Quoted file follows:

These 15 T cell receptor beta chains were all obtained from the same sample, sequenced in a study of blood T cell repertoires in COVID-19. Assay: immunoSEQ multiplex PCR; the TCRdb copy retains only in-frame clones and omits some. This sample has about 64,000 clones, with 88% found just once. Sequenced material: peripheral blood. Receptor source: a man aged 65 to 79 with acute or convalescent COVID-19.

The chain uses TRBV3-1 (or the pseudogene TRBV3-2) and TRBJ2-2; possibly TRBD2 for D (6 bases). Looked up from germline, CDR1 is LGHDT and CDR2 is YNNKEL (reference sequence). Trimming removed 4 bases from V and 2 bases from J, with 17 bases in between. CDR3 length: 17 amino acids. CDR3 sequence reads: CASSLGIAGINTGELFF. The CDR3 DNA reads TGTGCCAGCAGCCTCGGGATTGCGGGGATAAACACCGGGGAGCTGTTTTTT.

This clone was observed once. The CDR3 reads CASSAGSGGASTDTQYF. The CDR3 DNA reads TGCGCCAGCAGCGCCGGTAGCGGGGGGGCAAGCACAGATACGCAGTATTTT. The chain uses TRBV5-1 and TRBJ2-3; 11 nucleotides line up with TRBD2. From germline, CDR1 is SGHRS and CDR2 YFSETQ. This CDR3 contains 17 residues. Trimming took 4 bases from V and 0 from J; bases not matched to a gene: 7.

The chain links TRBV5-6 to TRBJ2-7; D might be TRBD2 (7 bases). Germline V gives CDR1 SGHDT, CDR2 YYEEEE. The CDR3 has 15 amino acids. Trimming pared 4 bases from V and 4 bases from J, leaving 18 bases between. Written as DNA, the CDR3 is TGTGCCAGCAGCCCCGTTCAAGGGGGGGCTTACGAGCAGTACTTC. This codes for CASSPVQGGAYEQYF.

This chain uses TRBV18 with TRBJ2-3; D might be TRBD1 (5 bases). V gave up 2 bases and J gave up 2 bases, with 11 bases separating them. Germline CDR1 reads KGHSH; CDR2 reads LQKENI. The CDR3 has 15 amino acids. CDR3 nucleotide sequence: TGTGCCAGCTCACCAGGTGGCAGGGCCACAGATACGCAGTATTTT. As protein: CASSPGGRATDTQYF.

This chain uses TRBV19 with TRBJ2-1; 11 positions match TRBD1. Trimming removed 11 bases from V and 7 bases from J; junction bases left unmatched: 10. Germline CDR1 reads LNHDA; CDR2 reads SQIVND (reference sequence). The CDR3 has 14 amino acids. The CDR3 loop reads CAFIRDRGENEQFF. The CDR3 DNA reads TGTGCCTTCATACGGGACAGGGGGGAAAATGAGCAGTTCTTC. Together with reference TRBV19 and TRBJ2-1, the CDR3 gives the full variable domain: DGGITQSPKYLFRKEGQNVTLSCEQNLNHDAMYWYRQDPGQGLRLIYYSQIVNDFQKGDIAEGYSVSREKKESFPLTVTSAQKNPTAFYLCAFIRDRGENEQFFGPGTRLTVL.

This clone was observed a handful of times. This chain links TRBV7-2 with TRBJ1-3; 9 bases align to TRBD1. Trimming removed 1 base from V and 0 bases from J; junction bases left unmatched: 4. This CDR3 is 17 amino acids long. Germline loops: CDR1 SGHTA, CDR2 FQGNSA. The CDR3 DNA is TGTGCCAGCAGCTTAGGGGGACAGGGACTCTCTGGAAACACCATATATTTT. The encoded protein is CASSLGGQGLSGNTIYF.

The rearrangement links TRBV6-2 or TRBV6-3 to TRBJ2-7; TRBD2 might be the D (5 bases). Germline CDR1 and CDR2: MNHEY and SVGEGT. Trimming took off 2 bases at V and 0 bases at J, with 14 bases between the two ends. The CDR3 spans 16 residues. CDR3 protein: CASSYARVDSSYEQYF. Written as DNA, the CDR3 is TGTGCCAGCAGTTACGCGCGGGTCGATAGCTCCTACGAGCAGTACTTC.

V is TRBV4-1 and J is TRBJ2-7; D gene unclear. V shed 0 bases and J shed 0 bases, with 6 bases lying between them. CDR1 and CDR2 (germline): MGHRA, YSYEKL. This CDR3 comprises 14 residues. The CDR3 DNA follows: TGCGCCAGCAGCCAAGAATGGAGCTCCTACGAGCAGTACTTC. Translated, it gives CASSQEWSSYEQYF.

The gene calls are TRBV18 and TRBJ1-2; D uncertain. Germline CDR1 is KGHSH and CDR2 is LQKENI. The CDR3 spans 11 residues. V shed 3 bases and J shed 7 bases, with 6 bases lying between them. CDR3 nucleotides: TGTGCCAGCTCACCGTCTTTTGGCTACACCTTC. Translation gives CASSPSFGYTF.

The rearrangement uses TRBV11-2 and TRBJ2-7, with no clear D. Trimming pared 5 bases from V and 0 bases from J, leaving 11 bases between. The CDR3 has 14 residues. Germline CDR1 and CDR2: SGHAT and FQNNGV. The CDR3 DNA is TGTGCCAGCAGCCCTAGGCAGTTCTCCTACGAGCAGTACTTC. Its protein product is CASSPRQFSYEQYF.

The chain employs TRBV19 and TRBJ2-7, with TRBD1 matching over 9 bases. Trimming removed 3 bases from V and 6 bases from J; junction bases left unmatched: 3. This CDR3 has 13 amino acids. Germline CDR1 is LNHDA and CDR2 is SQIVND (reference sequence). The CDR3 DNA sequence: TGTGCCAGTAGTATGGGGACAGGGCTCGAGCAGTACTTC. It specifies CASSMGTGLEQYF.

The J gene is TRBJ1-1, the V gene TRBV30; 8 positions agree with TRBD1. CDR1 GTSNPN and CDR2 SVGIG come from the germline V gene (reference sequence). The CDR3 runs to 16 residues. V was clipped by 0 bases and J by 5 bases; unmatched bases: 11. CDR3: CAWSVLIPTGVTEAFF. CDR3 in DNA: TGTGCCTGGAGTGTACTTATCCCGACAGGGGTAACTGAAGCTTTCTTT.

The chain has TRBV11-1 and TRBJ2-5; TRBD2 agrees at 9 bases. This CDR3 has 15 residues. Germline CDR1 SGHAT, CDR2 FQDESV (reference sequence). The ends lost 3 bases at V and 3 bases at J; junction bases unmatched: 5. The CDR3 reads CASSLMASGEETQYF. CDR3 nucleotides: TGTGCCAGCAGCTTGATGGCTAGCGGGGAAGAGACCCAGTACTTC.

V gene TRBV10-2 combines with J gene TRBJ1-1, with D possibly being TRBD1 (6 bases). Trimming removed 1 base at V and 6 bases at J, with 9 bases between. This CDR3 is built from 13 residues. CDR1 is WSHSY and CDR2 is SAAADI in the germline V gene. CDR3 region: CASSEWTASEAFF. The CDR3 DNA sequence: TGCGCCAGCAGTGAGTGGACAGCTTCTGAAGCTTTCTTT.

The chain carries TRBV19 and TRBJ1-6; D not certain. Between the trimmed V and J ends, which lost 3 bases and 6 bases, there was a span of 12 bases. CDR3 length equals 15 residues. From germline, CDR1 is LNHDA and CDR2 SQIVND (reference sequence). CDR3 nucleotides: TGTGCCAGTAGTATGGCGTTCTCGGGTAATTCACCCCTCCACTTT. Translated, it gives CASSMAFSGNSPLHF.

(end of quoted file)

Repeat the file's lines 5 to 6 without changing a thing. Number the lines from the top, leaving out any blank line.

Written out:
This chain uses TRBV18 with TRBJ2-3; D might be TRBD1 (5 bases). V gave up 2 bases and J gave up 2 bases, with 11 bases separating them. Germline CDR1 reads KGHSH; CDR2 reads LQKENI. The CDR3 has 15 amino acids. CDR3 nucleotide sequence: TGTGCCAGCTCACCAGGTGGCAGGGCCACAGATACGCAGTATTTT. As protein: CASSPGGRATDTQYF.

This chain uses TRBV19 with TRBJ2-1; 11 positions match TRBD1. Trimming removed 11 bases from V and 7 bases from J; junction bases left unmatched: 10. Germline CDR1 reads LNHDA; CDR2 reads SQIVND (reference sequence). The CDR3 has 14 amino acids. The CDR3 loop reads CAFIRDRGENEQFF. The CDR3 DNA reads TGTGCCTTCATACGGGACAGGGGGGAAAATGAGCAGTTCTTC. Together with reference TRBV19 and TRBJ2-1, the CDR3 gives the full variable domain: DGGITQSPKYLFRKEGQNVTLSCEQNLNHDAMYWYRQDPGQGLRLIYYSQIVNDFQKGDIAEGYSVSREKKESFPLTVTSAQKNPTAFYLCAFIRDRGENEQFFGPGTRLTVL.